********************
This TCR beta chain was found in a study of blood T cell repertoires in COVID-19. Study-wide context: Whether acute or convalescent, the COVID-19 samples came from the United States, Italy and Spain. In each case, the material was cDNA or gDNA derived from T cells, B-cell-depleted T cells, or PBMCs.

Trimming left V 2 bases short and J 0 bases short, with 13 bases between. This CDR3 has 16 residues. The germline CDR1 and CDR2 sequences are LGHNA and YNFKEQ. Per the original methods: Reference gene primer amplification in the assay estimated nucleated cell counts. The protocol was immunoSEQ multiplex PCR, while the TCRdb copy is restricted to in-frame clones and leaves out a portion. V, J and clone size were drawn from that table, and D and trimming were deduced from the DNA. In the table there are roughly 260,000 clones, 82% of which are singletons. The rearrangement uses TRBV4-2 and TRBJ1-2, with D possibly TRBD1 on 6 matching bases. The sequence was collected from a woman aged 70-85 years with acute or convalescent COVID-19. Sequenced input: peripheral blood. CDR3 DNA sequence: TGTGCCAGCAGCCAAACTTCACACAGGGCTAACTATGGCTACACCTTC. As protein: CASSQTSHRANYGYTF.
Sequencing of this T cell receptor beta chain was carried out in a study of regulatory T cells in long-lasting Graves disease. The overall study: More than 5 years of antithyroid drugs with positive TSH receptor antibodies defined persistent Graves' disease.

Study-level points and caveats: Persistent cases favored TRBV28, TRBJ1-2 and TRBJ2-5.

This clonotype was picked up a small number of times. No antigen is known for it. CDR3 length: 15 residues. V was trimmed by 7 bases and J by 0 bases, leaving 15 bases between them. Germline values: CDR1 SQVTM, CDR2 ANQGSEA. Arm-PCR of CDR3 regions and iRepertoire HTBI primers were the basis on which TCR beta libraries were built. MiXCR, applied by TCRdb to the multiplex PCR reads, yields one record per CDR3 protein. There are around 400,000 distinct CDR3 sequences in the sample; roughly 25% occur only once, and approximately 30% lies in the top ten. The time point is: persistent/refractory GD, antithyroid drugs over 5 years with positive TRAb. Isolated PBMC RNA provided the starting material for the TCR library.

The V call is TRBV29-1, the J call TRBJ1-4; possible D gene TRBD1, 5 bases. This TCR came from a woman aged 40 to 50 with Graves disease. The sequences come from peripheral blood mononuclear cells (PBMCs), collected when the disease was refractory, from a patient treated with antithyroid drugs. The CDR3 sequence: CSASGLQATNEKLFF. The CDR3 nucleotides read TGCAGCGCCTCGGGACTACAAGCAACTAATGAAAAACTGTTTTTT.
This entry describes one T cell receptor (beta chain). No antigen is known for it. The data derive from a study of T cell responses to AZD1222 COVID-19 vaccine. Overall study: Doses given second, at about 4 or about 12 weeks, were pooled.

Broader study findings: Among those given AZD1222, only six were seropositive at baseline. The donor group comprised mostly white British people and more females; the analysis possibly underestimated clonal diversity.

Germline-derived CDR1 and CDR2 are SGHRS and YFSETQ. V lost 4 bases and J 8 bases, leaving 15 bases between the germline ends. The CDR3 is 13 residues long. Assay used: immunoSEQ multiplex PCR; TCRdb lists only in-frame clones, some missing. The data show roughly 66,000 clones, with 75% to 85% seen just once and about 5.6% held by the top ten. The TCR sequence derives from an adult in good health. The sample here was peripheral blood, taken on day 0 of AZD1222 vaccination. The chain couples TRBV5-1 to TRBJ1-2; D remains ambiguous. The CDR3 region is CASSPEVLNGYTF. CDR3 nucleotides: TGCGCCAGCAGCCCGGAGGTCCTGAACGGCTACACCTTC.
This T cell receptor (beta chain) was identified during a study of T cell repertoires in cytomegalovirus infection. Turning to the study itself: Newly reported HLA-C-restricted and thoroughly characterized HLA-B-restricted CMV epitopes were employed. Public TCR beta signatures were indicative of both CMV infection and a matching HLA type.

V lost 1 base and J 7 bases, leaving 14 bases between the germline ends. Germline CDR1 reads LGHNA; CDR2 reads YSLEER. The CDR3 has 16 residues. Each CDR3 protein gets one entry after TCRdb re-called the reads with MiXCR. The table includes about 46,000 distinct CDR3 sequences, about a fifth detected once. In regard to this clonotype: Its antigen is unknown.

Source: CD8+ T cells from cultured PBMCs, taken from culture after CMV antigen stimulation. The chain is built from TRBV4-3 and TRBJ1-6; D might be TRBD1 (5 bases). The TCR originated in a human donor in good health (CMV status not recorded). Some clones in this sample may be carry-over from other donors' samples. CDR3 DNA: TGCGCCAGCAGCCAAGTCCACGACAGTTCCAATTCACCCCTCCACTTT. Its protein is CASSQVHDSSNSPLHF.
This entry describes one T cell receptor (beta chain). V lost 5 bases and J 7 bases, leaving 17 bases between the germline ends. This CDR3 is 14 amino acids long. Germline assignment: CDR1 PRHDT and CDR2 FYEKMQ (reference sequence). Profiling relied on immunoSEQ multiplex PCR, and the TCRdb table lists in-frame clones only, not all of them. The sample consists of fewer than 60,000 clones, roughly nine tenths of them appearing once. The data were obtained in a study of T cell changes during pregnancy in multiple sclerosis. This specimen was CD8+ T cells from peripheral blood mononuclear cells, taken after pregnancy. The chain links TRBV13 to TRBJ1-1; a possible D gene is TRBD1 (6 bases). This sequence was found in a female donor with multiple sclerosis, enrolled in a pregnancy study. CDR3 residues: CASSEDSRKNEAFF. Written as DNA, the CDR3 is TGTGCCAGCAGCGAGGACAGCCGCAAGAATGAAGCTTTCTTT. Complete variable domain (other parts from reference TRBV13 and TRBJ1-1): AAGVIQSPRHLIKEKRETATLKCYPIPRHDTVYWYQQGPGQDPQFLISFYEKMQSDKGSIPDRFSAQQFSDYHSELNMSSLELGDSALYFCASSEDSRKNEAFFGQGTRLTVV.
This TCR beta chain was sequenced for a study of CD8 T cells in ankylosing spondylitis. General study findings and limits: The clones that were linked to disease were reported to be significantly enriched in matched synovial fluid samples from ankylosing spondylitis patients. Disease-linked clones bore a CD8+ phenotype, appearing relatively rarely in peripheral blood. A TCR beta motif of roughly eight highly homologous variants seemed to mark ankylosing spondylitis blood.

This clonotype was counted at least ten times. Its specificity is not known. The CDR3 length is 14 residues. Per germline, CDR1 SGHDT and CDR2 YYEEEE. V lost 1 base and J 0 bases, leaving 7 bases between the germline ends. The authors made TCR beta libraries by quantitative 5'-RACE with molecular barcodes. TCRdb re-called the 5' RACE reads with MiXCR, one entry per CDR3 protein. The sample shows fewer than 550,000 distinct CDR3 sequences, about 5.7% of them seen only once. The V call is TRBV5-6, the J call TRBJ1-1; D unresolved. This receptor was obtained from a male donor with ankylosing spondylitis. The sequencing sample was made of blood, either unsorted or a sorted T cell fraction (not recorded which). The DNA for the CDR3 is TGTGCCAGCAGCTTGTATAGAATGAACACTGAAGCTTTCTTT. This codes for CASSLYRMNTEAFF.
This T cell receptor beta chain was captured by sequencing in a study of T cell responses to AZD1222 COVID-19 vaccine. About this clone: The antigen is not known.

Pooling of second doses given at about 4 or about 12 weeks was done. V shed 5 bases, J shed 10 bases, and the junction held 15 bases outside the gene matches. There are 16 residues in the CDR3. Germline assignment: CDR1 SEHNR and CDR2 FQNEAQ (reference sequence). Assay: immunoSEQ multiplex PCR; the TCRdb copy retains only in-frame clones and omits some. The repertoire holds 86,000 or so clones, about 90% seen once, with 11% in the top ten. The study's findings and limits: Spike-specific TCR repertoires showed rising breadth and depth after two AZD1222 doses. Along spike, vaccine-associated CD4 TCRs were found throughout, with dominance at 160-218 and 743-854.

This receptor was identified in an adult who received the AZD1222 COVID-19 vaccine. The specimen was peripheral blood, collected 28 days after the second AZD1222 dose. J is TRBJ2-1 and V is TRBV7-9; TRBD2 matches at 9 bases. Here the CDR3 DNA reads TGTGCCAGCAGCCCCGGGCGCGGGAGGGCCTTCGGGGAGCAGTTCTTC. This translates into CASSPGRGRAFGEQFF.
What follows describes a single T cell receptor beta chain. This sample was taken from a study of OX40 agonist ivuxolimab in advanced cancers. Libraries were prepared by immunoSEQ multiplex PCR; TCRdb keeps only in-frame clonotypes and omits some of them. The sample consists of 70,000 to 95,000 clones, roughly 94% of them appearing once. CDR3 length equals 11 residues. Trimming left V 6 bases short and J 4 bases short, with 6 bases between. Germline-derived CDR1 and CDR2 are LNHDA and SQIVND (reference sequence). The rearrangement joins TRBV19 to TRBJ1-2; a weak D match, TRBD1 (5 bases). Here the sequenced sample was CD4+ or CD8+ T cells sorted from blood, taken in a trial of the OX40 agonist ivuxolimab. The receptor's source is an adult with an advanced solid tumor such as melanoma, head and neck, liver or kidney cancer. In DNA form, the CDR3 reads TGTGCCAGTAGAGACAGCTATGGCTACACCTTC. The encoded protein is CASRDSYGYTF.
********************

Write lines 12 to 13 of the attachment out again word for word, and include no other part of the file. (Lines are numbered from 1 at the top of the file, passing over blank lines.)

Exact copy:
Source: CD8+ T cells from cultured PBMCs, taken from culture after CMV antigen stimulation. The chain is built from TRBV4-3 and TRBJ1-6; D might be TRBD1 (5 bases). The TCR originated in a human donor in good health (CMV status not recorded). Some clones in this sample may be carry-over from other donors' samples. CDR3 DNA: TGCGCCAGCAGCCAAGTCCACGACAGTTCCAATTCACCCCTCCACTTT. Its protein is CASSQVHDSSNSPLHF.
This entry describes one T cell receptor (beta chain). V lost 5 bases and J 7 bases, leaving 17 bases between the germline ends. This CDR3 is 14 amino acids long. Germline assignment: CDR1 PRHDT and CDR2 FYEKMQ (reference sequence). Profiling relied on immunoSEQ multiplex PCR, and the TCRdb table lists in-frame clones only, not all of them. The sample consists of fewer than 60,000 clones, roughly nine tenths of them appearing once. The data were obtained in a study of T cell changes during pregnancy in multiple sclerosis. This specimen was CD8+ T cells from peripheral blood mononuclear cells, taken after pregnancy. The chain links TRBV13 to TRBJ1-1; a possible D gene is TRBD1 (6 bases). This sequence was found in a female donor with multiple sclerosis, enrolled in a pregnancy study. CDR3 residues: CASSEDSRKNEAFF. Written as DNA, the CDR3 is TGTGCCAGCAGCGAGGACAGCCGCAAGAATGAAGCTTTCTTT. Complete variable domain (other parts from reference TRBV13 and TRBJ1-1): AAGVIQSPRHLIKEKRETATLKCYPIPRHDTVYWYQQGPGQDPQFLISFYEKMQSDKGSIPDRFSAQQFSDYHSELNMSSLELGDSALYFCASSEDSRKNEAFFGQGTRLTVV.